Heather Hollingsworth, Associated Press, February 3, 2021
Pressure is mounting for the Super Bowl-bound Kansas City Chiefs to abandon a popular tradition in which fans break into a “war chant” while making a chopping hand motion designed to mimic the Native American tomahawk.
Local groups have long argued that the team’s chop tradition and even its name itself are derogatory to American Indians, yet the national attention focused for years on the Washington football team’s use of the name Redskins and the cartoonish Chief Wahoo logo, long the emblem for the Cleveland Indians baseball team. But in the past year, those teams have decided to ditch their Native American-themed monikers, and the defending champion Chiefs are generating more attention due to a second consecutive appearance on the sport’s biggest stage.
A coalition of Native American groups has put up billboards in the Kansas City area to protest the tomahawk chop and Chiefs’ name. A protest is planned outside Raymond James Stadium in Tampa, site of Sunday’s game against the Tampa Bay Buccaneers, and the coalition has hired a plane to fly around the area. A few thousand people have signed onto two online petitions, one of them started by a fourth-grader.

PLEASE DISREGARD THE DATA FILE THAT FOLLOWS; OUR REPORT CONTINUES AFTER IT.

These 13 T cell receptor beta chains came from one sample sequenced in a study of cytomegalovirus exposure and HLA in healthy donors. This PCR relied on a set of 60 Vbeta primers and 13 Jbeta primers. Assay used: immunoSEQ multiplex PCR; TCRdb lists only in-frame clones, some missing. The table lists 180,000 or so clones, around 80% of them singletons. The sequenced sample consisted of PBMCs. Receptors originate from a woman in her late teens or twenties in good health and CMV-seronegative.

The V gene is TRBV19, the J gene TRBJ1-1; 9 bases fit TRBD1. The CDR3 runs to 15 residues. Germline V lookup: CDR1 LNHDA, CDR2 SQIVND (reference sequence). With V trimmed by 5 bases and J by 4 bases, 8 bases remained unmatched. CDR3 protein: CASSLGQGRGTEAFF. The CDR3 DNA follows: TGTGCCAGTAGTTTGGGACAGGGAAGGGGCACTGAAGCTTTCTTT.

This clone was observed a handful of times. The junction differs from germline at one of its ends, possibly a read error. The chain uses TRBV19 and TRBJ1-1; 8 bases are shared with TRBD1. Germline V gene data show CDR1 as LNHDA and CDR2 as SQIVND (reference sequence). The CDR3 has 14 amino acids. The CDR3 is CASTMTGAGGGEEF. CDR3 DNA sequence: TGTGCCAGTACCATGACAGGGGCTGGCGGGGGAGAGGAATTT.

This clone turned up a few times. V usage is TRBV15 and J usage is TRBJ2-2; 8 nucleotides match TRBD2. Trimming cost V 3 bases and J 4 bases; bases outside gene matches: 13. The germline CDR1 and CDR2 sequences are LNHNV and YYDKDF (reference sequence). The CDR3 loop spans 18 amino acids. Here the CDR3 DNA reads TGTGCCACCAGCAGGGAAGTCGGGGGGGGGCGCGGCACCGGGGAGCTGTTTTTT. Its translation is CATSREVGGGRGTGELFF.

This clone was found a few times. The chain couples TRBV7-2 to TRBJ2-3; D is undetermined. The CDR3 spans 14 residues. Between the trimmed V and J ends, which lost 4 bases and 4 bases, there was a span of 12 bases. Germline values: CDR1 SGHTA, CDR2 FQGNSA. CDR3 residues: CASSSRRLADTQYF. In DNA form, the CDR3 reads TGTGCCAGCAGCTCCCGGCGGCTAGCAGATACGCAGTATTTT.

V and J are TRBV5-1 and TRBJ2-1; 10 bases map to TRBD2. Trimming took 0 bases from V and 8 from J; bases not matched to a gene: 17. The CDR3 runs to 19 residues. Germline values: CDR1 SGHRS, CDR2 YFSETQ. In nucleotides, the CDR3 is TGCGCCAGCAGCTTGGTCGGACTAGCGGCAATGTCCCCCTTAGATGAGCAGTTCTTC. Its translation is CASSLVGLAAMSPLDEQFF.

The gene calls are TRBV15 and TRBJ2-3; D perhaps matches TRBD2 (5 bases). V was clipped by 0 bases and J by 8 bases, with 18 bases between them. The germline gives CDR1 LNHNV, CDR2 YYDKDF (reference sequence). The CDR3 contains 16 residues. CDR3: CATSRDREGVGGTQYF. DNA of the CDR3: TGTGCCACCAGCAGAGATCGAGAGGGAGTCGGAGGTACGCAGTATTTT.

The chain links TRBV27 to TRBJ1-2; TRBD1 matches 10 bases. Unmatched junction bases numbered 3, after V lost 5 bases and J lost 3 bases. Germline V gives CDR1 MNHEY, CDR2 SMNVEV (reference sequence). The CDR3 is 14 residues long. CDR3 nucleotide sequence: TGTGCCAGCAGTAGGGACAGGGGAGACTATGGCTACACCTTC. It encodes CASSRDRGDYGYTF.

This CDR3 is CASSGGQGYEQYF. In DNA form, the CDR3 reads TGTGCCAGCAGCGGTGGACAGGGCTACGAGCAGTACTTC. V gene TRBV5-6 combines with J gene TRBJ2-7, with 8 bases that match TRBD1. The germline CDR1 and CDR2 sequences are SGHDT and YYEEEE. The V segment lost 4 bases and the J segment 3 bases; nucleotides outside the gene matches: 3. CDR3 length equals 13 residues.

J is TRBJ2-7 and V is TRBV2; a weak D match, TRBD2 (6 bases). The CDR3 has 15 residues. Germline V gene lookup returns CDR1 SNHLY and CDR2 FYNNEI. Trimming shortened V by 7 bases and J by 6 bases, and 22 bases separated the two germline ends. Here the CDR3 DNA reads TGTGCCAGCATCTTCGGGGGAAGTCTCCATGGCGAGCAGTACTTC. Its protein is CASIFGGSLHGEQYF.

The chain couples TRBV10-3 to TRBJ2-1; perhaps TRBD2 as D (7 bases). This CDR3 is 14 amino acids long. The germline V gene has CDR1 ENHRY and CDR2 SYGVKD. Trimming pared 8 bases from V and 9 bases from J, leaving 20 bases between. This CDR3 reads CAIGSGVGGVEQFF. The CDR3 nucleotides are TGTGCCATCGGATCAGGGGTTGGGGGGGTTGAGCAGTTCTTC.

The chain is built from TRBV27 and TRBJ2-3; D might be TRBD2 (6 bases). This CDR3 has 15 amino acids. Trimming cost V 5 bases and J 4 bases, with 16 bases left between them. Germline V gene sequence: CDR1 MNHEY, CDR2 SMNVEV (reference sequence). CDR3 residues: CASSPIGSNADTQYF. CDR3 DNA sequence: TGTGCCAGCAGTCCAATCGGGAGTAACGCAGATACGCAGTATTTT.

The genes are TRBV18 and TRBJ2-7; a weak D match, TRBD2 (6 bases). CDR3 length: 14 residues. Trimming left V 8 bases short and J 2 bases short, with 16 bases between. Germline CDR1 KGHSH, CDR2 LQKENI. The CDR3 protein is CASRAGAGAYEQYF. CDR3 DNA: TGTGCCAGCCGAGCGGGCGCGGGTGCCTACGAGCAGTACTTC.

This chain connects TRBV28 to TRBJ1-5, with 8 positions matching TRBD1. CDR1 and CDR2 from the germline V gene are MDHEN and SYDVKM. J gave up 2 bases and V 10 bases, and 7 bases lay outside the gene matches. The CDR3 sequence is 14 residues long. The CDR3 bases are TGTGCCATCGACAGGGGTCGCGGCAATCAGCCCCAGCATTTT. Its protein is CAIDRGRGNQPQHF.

The Chiefs made some changes in the fall, barring headdresses and war paint and making a subtle alteration to the chop, with cheerleaders using a closed fist instead of an open palm to signal the beating of a drum.
But Gaylene Crouser, executive director of the Kansas City Indian Center, found the tweak to be laughable.
“They think that that somehow helps, and they are still playing that ridiculous Hollywood Indian song, which is such a stereotypical Indian song from like old Cowboy movies or something. I don’t know how they feel that that made any difference at all,” she said. “And it’s not like their fans are doing it any different either.”
Chiefs president Mark Donovan said barring face paint and headdresses from its stadium was a “big step.”
But the changes aren’t nearly enough for the St. Petersburg-based Florida Indigenous Rights and Environmental Equality, which plans to protest near the stadium Sunday ahead of the kickoff, singing and holding signs.
Group co-founder Alicia Norris described the chop as “extremely disrespectful,” saying it “conjures up images of Native Americans, indigenous people as savages.”
Fans of the Chiefs long ago adopted the chanting and arm movement symbolizing the brandishing of a tomahawk that began at Florida State University in the 1980s.